Once Gaia starts routine operations astronomers will have the challenge of dealing with a flood of data. Even after being compressed by software, the data produced by the five-year mission will fill over 30 000 CD ROMs. This data will be transmitted 'raw' and will need processing on Earth to turn it into a calibrated set of measurements that can be freely used by the astronomical community. The cutting edge computer technology developed at the Cambridge Data Processing Centre will be key to this process.
The UK has two major roles in the Gaia mission: it built the spacecraft, and will deliver the science.
UK industry and science institutes won some €80 million of industrial contracts to build Gaia, with leadership roles in building the heart of Gaia, the array of 106 CCDs, the control avionics and the critical micro-propulsion system, as well as playing a critical role in the development of the Gaia spectrometer.
Gaia data will be processed and analysed ready for release to the scientific community and public at six data centres, including one in the UK, operating software developed and tested by a consortium of 400 people across Europe, including some 50 people at 6 Institutes in the UK (Cambridge, UCL-MSSL, Leicester, Edinburgh, The Open University, STFC RAL Space and Bristol).
Astrium at Stevenage was responsible for the spacecraft's super precision guidance and control system as well as the powerful on-board computers needed to process the torrent of data it will produce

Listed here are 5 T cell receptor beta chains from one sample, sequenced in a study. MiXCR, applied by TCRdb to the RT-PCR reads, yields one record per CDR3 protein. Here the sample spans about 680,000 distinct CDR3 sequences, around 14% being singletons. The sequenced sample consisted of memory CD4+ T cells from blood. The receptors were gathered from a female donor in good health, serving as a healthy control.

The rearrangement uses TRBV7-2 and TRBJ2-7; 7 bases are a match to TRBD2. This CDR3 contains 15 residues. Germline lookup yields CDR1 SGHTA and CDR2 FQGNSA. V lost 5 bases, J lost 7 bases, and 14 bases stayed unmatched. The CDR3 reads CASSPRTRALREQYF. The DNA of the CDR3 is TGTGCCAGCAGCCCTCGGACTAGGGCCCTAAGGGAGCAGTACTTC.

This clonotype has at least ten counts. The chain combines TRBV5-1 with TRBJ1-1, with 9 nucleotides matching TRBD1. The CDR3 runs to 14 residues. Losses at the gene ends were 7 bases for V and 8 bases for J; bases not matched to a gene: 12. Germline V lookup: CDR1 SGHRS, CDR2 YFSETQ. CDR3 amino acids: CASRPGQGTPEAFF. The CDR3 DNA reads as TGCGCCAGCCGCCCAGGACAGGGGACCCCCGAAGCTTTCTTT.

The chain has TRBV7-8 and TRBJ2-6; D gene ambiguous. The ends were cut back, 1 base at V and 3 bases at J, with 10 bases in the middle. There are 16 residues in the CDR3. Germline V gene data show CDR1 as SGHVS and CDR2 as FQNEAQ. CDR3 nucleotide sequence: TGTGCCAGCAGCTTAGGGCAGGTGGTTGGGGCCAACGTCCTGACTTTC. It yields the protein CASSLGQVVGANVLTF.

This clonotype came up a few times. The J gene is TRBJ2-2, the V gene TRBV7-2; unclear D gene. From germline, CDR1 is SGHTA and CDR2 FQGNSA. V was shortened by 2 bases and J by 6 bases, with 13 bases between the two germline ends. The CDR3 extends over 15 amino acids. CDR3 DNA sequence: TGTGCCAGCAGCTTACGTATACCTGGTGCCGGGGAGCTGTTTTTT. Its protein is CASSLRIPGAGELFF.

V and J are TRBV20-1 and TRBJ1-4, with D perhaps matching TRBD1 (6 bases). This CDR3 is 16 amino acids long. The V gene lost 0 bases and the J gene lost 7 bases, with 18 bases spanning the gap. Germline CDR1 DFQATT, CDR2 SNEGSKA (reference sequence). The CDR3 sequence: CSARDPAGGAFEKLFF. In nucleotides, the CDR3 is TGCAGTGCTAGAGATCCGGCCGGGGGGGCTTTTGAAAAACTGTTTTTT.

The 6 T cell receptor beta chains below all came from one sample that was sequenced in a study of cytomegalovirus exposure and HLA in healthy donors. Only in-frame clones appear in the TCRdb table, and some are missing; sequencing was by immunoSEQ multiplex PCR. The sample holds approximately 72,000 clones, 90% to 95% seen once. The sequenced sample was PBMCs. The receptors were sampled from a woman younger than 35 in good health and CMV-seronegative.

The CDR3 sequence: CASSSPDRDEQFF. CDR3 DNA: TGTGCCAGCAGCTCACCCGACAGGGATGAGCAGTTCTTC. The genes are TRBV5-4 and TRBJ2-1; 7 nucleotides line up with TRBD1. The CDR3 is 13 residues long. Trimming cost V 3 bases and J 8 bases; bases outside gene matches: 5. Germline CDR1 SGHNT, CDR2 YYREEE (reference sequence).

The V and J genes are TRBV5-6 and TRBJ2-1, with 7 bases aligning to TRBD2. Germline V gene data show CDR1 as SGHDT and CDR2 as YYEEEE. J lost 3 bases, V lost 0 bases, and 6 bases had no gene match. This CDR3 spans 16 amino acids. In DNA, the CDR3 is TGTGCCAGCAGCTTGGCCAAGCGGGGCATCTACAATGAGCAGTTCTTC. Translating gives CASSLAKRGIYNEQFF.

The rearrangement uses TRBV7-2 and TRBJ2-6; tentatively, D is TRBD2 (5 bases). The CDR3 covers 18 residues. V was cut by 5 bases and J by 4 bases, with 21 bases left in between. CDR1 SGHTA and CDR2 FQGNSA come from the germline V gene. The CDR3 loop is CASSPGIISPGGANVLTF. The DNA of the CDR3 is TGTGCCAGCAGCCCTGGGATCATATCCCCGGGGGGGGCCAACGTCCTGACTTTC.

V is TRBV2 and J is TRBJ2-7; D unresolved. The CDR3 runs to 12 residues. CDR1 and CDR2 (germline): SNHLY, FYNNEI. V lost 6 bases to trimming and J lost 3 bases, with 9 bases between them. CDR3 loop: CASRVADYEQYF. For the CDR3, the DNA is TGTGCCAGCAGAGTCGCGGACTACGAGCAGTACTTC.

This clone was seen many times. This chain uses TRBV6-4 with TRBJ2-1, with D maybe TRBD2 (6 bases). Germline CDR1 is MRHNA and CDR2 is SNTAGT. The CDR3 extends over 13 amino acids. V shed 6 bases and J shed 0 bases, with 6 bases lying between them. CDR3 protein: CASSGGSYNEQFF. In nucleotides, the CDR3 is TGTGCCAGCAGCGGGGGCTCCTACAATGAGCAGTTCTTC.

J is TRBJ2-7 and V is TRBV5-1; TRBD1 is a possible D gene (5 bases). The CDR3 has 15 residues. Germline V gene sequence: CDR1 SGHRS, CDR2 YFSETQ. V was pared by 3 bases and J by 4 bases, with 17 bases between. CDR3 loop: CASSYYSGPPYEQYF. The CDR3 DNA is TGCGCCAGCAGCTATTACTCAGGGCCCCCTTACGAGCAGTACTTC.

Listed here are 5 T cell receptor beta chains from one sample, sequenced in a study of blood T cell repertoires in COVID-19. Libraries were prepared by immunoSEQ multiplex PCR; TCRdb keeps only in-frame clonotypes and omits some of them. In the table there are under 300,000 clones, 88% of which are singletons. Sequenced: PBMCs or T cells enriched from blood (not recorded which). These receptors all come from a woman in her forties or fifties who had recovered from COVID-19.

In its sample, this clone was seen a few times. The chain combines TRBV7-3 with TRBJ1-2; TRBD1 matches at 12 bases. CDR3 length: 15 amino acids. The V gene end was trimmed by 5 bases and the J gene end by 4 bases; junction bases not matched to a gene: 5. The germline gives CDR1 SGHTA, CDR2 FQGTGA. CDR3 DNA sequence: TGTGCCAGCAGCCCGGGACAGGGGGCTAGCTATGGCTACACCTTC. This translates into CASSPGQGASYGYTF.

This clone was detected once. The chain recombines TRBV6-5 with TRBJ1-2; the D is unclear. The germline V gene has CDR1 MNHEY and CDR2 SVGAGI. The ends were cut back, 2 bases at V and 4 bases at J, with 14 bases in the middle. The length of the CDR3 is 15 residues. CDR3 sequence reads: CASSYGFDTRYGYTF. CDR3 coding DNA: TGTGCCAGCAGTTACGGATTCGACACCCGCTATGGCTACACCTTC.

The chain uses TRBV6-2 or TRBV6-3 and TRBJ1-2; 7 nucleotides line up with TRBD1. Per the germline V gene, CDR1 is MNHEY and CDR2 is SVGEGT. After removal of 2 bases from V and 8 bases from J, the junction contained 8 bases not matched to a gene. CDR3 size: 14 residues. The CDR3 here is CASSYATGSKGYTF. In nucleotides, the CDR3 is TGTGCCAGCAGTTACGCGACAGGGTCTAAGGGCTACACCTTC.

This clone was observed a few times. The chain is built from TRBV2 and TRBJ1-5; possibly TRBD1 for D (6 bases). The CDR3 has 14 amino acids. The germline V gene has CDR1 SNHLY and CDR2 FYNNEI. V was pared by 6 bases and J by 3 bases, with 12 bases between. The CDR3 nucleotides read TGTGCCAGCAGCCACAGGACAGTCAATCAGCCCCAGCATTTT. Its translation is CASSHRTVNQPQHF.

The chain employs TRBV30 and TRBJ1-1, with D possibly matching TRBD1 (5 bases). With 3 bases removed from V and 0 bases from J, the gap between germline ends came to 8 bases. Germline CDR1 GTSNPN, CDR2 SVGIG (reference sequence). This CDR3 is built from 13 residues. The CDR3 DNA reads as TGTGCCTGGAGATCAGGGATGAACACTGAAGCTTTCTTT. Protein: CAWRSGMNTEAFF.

The 'eye' of Gaia's camera has the most sensitive set of light detectors ever assembled for a space mission. It is also the largest focal plane array ever to be flown in space and contains a mosaic of 106 large area, high performance Charged Coupled Device (CCD) CCD91-72 image sensors, which are custom designed, manufactured and tested by UK company e2v. Without these image sensors the Gaia mission would not be possible. These detectors were calibrated with the Gaia electronics at Mullard Space Science Laboratory.
SciSys UK Ltd is responsible for the spacecraft’s operational simulator.
University College London’s Mullard Space Science Laboratory (MSSL) has a major role in spectroscopic science, and in conjunction with The Open University, is involved in software development including architecture, integration and validation, pre-processing development, spectra extraction and calibration.
The UK hosts the Cambridge data processing centre, where the Gaia imaging data are processed. These data provide brightness, colour, and position information, which enable the core Gaia science, determining distances motions and the intrinsic properties of each star. Gaia also has a spectrograph, to measure the radial velocities of 300 million stars, delivering their complete 3-D positions and 3-D velocities. The spectra will be processed at the French data centre, using software in part developed in the UK.
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Last updated: 18 December 2015